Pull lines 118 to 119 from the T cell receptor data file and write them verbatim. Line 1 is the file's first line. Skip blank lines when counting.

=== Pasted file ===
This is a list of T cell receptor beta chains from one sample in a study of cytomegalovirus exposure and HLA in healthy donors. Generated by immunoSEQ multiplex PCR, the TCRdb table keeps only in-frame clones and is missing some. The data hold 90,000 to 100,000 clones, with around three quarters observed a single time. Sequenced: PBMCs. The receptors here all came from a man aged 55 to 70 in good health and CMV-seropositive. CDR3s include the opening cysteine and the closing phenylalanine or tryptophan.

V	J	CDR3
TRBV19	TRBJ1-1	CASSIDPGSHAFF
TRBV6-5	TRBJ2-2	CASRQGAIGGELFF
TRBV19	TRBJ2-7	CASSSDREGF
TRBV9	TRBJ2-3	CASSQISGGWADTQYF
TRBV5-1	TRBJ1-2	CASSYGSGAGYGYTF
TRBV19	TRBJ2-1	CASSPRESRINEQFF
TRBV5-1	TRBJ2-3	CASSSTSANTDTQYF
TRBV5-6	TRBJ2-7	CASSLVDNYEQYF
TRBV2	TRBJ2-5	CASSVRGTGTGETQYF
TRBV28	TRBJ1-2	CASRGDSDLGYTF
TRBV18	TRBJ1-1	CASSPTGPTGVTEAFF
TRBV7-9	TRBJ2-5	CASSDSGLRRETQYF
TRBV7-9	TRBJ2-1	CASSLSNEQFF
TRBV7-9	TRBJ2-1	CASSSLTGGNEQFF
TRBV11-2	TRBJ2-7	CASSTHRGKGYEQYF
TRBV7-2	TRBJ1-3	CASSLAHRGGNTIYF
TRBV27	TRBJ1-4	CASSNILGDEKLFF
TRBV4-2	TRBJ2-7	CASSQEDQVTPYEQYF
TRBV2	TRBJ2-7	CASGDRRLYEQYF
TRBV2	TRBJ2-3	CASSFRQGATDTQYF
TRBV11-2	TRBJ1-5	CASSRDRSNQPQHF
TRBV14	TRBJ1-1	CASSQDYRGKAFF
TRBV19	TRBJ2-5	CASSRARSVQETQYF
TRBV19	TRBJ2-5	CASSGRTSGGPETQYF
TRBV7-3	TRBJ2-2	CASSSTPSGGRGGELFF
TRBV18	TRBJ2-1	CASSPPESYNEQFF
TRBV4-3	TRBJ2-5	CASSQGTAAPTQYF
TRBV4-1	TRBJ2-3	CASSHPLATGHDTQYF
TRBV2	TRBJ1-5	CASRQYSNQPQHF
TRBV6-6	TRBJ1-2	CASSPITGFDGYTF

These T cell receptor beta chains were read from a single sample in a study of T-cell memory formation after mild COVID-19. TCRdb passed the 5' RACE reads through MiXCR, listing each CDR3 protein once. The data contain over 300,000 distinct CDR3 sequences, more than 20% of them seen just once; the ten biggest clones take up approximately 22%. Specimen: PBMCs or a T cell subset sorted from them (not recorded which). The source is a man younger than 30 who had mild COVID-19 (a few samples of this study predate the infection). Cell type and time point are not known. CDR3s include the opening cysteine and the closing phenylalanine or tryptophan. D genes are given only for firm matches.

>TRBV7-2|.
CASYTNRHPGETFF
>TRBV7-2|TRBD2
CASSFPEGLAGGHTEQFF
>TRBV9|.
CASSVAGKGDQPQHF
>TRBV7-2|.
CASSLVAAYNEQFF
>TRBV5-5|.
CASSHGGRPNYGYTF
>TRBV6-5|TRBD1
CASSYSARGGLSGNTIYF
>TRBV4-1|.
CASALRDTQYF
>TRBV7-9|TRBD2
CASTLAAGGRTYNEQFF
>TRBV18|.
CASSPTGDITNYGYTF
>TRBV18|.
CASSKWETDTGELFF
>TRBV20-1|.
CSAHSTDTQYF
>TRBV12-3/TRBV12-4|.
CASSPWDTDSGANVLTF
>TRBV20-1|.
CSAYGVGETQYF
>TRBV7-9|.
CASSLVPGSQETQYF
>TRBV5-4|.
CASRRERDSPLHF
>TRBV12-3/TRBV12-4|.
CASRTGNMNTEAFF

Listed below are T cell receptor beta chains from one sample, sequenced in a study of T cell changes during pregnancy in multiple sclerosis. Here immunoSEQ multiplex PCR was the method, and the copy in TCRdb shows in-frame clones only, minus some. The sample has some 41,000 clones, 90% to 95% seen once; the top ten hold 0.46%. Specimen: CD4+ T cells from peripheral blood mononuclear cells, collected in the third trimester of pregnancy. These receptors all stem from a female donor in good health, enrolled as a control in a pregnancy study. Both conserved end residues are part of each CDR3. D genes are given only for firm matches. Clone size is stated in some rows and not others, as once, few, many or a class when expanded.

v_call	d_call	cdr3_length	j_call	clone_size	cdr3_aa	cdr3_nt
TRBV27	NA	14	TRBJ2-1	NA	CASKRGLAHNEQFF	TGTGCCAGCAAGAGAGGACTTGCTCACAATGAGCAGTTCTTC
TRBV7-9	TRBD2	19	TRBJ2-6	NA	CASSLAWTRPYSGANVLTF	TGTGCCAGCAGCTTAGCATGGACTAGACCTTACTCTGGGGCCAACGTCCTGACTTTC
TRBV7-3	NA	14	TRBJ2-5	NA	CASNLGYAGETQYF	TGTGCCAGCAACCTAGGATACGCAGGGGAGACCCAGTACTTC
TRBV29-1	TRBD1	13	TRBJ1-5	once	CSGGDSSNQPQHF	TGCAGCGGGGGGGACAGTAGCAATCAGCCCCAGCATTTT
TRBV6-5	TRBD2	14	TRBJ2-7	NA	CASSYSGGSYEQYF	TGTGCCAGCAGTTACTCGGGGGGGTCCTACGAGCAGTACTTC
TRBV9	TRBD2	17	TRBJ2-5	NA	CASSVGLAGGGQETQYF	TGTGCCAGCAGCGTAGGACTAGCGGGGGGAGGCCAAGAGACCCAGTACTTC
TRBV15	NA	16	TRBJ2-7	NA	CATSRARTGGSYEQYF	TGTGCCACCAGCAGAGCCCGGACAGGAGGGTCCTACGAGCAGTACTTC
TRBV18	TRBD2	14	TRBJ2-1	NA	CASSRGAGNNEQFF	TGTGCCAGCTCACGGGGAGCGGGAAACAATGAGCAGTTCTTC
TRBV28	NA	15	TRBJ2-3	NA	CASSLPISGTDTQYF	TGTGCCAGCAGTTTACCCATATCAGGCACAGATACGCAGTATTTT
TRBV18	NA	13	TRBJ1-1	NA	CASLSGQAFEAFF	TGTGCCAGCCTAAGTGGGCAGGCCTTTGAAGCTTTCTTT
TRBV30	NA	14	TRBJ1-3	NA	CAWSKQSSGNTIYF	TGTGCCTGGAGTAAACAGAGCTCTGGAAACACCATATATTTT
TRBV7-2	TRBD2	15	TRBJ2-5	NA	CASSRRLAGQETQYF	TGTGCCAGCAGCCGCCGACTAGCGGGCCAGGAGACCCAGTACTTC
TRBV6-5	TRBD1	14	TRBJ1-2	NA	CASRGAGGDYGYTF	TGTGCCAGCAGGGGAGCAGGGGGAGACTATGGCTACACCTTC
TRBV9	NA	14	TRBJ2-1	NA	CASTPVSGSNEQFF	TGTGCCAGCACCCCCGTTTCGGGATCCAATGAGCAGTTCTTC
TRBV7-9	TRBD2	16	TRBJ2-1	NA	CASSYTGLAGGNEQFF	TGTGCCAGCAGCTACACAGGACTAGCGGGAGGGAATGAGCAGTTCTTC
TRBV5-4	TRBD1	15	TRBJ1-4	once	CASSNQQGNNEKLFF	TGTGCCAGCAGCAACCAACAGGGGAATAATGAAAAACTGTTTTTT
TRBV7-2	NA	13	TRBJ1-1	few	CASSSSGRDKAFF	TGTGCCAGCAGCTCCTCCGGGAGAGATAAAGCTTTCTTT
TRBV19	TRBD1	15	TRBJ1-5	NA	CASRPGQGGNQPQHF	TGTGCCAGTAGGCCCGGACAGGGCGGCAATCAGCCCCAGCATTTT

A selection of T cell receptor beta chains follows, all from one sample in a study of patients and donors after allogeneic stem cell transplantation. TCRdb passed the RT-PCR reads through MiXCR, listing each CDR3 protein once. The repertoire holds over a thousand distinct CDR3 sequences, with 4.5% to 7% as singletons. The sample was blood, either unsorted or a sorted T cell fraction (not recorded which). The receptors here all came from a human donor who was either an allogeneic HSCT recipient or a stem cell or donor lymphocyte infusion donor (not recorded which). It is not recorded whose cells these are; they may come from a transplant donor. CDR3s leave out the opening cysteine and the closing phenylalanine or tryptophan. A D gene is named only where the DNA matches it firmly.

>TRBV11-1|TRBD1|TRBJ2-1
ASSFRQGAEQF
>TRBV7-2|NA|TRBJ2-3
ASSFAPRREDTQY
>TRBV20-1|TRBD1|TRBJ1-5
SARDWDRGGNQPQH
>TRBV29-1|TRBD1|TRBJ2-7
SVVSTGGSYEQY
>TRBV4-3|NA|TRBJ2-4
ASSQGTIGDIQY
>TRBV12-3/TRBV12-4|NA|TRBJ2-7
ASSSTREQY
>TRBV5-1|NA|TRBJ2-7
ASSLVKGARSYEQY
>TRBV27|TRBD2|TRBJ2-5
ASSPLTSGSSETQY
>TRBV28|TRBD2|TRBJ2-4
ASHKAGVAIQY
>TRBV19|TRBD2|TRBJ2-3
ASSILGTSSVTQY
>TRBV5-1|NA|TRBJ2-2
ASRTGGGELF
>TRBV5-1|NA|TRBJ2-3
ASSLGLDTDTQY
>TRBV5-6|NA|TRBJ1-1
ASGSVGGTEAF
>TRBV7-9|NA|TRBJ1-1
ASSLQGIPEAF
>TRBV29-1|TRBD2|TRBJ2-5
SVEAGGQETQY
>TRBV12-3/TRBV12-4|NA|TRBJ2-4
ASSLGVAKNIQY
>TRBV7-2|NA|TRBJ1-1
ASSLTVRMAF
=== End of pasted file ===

ASSLGVAKNIQY
>TRBV7-2|NA|TRBJ1-1